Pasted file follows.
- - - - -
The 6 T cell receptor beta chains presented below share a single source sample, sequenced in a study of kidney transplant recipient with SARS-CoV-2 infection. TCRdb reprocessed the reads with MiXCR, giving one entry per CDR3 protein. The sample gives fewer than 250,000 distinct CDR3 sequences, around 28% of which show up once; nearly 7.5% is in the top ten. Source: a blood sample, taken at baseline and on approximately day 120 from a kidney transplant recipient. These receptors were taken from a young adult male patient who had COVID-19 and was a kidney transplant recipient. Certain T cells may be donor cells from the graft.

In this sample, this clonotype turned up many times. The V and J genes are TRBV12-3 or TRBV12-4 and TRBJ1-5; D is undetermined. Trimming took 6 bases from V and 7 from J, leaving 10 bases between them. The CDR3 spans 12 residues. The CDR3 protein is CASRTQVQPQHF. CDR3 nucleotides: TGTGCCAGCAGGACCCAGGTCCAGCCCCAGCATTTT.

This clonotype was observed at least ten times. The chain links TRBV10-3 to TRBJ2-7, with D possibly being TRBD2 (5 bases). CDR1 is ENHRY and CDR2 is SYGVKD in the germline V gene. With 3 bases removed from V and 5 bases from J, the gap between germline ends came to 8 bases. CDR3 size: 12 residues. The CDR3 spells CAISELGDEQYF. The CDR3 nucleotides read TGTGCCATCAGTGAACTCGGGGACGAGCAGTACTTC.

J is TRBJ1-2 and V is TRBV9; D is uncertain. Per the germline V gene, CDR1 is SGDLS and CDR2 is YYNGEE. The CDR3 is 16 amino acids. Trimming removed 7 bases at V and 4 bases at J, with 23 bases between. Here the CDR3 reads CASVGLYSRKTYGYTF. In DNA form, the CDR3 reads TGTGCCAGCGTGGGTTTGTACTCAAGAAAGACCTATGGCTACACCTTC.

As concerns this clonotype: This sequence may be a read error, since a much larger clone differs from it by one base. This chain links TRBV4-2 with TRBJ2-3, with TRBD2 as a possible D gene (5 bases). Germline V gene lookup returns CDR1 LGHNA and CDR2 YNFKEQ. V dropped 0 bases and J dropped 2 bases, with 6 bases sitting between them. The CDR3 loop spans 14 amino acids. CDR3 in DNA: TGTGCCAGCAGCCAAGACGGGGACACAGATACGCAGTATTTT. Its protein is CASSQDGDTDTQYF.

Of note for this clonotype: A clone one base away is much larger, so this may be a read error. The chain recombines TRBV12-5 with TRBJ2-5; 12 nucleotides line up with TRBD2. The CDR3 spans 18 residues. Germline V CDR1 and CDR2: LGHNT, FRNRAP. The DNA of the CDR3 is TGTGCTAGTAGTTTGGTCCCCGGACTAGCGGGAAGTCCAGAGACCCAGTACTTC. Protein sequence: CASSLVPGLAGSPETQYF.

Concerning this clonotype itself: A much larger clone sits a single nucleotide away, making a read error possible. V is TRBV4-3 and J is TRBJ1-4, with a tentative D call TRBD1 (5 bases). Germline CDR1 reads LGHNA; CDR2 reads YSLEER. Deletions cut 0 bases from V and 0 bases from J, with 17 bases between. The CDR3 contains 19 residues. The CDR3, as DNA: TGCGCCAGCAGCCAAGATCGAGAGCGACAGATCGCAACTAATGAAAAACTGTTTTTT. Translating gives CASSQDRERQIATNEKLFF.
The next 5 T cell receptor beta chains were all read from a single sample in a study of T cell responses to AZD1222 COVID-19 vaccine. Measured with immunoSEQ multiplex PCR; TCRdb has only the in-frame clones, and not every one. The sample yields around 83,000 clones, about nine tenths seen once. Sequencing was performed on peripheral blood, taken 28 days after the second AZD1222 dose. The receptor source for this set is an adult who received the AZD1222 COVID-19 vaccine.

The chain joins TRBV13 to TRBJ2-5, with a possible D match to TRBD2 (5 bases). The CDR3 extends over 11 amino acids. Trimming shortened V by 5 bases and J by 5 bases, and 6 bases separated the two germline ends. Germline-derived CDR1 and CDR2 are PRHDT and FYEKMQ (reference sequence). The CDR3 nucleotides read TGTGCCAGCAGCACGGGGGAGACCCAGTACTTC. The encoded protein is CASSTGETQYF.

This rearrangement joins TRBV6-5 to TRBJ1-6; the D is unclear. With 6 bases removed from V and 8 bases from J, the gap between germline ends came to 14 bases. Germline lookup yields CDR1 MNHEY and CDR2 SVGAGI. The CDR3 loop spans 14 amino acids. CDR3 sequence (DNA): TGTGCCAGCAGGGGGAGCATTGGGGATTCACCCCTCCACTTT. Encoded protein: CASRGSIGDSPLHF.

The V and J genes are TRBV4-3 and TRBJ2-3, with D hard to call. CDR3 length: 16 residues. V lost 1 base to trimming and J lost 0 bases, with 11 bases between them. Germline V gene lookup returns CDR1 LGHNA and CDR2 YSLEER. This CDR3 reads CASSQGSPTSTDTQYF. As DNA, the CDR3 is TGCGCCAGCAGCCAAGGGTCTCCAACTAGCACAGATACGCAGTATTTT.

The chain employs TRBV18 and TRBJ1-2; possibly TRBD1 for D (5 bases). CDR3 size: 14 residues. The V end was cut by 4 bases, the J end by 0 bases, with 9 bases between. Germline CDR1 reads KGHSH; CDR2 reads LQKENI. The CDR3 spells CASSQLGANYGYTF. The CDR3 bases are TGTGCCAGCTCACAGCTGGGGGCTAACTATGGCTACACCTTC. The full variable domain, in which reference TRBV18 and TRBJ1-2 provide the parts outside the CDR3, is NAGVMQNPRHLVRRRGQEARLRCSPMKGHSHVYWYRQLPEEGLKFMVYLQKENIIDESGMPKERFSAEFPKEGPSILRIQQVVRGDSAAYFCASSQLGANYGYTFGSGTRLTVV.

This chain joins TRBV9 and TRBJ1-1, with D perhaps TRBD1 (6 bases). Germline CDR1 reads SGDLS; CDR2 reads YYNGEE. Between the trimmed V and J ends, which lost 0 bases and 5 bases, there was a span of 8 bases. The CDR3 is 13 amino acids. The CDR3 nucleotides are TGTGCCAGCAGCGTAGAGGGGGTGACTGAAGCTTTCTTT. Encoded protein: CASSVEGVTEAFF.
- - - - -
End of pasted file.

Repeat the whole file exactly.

The 6 T cell receptor beta chains presented below share a single source sample, sequenced in a study of kidney transplant recipient with SARS-CoV-2 infection. TCRdb reprocessed the reads with MiXCR, giving one entry per CDR3 protein. The sample gives fewer than 250,000 distinct CDR3 sequences, around 28% of which show up once; nearly 7.5% is in the top ten. Source: a blood sample, taken at baseline and on approximately day 120 from a kidney transplant recipient. These receptors were taken from a young adult male patient who had COVID-19 and was a kidney transplant recipient. Certain T cells may be donor cells from the graft.

In this sample, this clonotype turned up many times. The V and J genes are TRBV12-3 or TRBV12-4 and TRBJ1-5; D is undetermined. Trimming took 6 bases from V and 7 from J, leaving 10 bases between them. The CDR3 spans 12 residues. The CDR3 protein is CASRTQVQPQHF. CDR3 nucleotides: TGTGCCAGCAGGACCCAGGTCCAGCCCCAGCATTTT.

This clonotype was observed at least ten times. The chain links TRBV10-3 to TRBJ2-7, with D possibly being TRBD2 (5 bases). CDR1 is ENHRY and CDR2 is SYGVKD in the germline V gene. With 3 bases removed from V and 5 bases from J, the gap between germline ends came to 8 bases. CDR3 size: 12 residues. The CDR3 spells CAISELGDEQYF. The CDR3 nucleotides read TGTGCCATCAGTGAACTCGGGGACGAGCAGTACTTC.

J is TRBJ1-2 and V is TRBV9; D is uncertain. Per the germline V gene, CDR1 is SGDLS and CDR2 is YYNGEE. The CDR3 is 16 amino acids. Trimming removed 7 bases at V and 4 bases at J, with 23 bases between. Here the CDR3 reads CASVGLYSRKTYGYTF. In DNA form, the CDR3 reads TGTGCCAGCGTGGGTTTGTACTCAAGAAAGACCTATGGCTACACCTTC.

As concerns this clonotype: This sequence may be a read error, since a much larger clone differs from it by one base. This chain links TRBV4-2 with TRBJ2-3, with TRBD2 as a possible D gene (5 bases). Germline V gene lookup returns CDR1 LGHNA and CDR2 YNFKEQ. V dropped 0 bases and J dropped 2 bases, with 6 bases sitting between them. The CDR3 loop spans 14 amino acids. CDR3 in DNA: TGTGCCAGCAGCCAAGACGGGGACACAGATACGCAGTATTTT. Its protein is CASSQDGDTDTQYF.

Of note for this clonotype: A clone one base away is much larger, so this may be a read error. The chain recombines TRBV12-5 with TRBJ2-5; 12 nucleotides line up with TRBD2. The CDR3 spans 18 residues. Germline V CDR1 and CDR2: LGHNT, FRNRAP. The DNA of the CDR3 is TGTGCTAGTAGTTTGGTCCCCGGACTAGCGGGAAGTCCAGAGACCCAGTACTTC. Protein sequence: CASSLVPGLAGSPETQYF.

Concerning this clonotype itself: A much larger clone sits a single nucleotide away, making a read error possible. V is TRBV4-3 and J is TRBJ1-4, with a tentative D call TRBD1 (5 bases). Germline CDR1 reads LGHNA; CDR2 reads YSLEER. Deletions cut 0 bases from V and 0 bases from J, with 17 bases between. The CDR3 contains 19 residues. The CDR3, as DNA: TGCGCCAGCAGCCAAGATCGAGAGCGACAGATCGCAACTAATGAAAAACTGTTTTTT. Translating gives CASSQDRERQIATNEKLFF.
The next 5 T cell receptor beta chains were all read from a single sample in a study of T cell responses to AZD1222 COVID-19 vaccine. Measured with immunoSEQ multiplex PCR; TCRdb has only the in-frame clones, and not every one. The sample yields around 83,000 clones, about nine tenths seen once. Sequencing was performed on peripheral blood, taken 28 days after the second AZD1222 dose. The receptor source for this set is an adult who received the AZD1222 COVID-19 vaccine.

The chain joins TRBV13 to TRBJ2-5, with a possible D match to TRBD2 (5 bases). The CDR3 extends over 11 amino acids. Trimming shortened V by 5 bases and J by 5 bases, and 6 bases separated the two germline ends. Germline-derived CDR1 and CDR2 are PRHDT and FYEKMQ (reference sequence). The CDR3 nucleotides read TGTGCCAGCAGCACGGGGGAGACCCAGTACTTC. The encoded protein is CASSTGETQYF.

This rearrangement joins TRBV6-5 to TRBJ1-6; the D is unclear. With 6 bases removed from V and 8 bases from J, the gap between germline ends came to 14 bases. Germline lookup yields CDR1 MNHEY and CDR2 SVGAGI. The CDR3 loop spans 14 amino acids. CDR3 sequence (DNA): TGTGCCAGCAGGGGGAGCATTGGGGATTCACCCCTCCACTTT. Encoded protein: CASRGSIGDSPLHF.

The V and J genes are TRBV4-3 and TRBJ2-3, with D hard to call. CDR3 length: 16 residues. V lost 1 base to trimming and J lost 0 bases, with 11 bases between them. Germline V gene lookup returns CDR1 LGHNA and CDR2 YSLEER. This CDR3 reads CASSQGSPTSTDTQYF. As DNA, the CDR3 is TGCGCCAGCAGCCAAGGGTCTCCAACTAGCACAGATACGCAGTATTTT.

The chain employs TRBV18 and TRBJ1-2; possibly TRBD1 for D (5 bases). CDR3 size: 14 residues. The V end was cut by 4 bases, the J end by 0 bases, with 9 bases between. Germline CDR1 reads KGHSH; CDR2 reads LQKENI. The CDR3 spells CASSQLGANYGYTF. The CDR3 bases are TGTGCCAGCTCACAGCTGGGGGCTAACTATGGCTACACCTTC. The full variable domain, in which reference TRBV18 and TRBJ1-2 provide the parts outside the CDR3, is NAGVMQNPRHLVRRRGQEARLRCSPMKGHSHVYWYRQLPEEGLKFMVYLQKENIIDESGMPKERFSAEFPKEGPSILRIQQVVRGDSAAYFCASSQLGANYGYTFGSGTRLTVV.

This chain joins TRBV9 and TRBJ1-1, with D perhaps TRBD1 (6 bases). Germline CDR1 reads SGDLS; CDR2 reads YYNGEE. Between the trimmed V and J ends, which lost 0 bases and 5 bases, there was a span of 8 bases. The CDR3 is 13 amino acids. The CDR3 nucleotides are TGTGCCAGCAGCGTAGAGGGGGTGACTGAAGCTTTCTTT. Encoded protein: CASSVEGVTEAFF.